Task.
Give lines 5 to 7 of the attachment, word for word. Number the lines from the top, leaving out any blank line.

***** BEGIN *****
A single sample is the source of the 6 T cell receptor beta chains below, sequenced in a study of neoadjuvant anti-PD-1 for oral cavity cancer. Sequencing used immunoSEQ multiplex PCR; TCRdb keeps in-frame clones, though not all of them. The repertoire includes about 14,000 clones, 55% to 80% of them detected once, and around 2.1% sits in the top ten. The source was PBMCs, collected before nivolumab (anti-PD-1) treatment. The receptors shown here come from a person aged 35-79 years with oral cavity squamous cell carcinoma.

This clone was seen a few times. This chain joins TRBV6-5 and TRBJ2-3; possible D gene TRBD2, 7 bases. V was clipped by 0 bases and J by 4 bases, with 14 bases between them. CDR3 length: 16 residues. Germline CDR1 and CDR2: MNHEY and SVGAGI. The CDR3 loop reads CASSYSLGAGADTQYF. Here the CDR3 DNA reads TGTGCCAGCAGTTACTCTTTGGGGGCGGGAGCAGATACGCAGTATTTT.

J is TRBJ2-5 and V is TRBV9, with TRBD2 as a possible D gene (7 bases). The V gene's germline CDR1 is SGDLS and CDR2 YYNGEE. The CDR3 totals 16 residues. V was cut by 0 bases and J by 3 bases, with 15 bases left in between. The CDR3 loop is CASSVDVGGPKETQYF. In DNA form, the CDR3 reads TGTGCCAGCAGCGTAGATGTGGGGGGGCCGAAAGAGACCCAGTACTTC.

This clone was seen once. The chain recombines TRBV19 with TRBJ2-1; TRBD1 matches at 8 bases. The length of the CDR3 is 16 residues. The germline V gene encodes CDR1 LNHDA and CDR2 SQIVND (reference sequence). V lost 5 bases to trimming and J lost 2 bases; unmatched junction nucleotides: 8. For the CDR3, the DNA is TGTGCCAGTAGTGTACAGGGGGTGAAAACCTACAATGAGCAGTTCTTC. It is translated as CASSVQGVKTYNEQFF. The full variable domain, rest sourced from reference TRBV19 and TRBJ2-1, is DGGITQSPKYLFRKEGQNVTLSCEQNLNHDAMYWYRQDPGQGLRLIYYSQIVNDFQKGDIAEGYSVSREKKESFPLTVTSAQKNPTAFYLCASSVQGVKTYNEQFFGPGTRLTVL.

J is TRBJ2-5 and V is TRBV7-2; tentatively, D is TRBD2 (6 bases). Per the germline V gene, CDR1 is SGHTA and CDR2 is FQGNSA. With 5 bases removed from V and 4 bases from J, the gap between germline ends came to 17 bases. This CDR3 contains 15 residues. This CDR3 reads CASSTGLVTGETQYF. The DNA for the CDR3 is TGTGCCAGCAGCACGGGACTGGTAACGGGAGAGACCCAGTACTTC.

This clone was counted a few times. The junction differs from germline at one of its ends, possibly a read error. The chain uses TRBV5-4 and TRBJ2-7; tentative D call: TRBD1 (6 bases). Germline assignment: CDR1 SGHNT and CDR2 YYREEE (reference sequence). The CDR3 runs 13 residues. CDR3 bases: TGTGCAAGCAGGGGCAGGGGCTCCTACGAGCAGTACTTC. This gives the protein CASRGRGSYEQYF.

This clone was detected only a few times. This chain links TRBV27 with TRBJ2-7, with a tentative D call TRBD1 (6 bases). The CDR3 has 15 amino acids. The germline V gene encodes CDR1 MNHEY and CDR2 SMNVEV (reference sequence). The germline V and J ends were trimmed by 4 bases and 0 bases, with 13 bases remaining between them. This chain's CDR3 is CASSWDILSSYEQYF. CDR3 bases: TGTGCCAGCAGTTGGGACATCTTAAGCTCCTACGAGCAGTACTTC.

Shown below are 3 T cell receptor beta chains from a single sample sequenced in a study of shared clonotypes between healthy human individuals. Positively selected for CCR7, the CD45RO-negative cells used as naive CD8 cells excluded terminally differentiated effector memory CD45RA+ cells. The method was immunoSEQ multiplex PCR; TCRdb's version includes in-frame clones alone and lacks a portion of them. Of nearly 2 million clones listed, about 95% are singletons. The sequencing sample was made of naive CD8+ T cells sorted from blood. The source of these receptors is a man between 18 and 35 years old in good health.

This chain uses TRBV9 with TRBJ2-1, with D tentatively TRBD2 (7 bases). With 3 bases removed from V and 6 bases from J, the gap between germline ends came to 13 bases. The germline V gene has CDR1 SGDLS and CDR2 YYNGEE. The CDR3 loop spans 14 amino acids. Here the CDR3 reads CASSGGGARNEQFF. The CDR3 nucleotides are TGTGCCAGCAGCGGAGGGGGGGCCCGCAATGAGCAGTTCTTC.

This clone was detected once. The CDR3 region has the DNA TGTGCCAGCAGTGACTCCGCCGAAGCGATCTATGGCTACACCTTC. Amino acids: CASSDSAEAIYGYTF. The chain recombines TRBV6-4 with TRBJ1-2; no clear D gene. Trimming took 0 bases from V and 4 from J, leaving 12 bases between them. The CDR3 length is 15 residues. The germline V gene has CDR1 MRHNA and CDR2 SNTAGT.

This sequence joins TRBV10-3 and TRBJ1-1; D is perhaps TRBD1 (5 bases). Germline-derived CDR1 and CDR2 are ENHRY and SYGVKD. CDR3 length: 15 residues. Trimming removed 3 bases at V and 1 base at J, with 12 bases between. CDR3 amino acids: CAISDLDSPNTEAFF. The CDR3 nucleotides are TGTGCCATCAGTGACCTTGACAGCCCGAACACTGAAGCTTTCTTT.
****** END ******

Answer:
J is TRBJ2-5 and V is TRBV7-2; tentatively, D is TRBD2 (6 bases). Per the germline V gene, CDR1 is SGHTA and CDR2 is FQGNSA. With 5 bases removed from V and 4 bases from J, the gap between germline ends came to 17 bases. This CDR3 contains 15 residues. This CDR3 reads CASSTGLVTGETQYF. The DNA for the CDR3 is TGTGCCAGCAGCACGGGACTGGTAACGGGAGAGACCCAGTACTTC.

This clone was counted a few times. The junction differs from germline at one of its ends, possibly a read error. The chain uses TRBV5-4 and TRBJ2-7; tentative D call: TRBD1 (6 bases). Germline assignment: CDR1 SGHNT and CDR2 YYREEE (reference sequence). The CDR3 runs 13 residues. CDR3 bases: TGTGCAAGCAGGGGCAGGGGCTCCTACGAGCAGTACTTC. This gives the protein CASRGRGSYEQYF.

This clone was detected only a few times. This chain links TRBV27 with TRBJ2-7, with a tentative D call TRBD1 (6 bases). The CDR3 has 15 amino acids. The germline V gene encodes CDR1 MNHEY and CDR2 SMNVEV (reference sequence). The germline V and J ends were trimmed by 4 bases and 0 bases, with 13 bases remaining between them. This chain's CDR3 is CASSWDILSSYEQYF. CDR3 bases: TGTGCCAGCAGTTGGGACATCTTAAGCTCCTACGAGCAGTACTTC.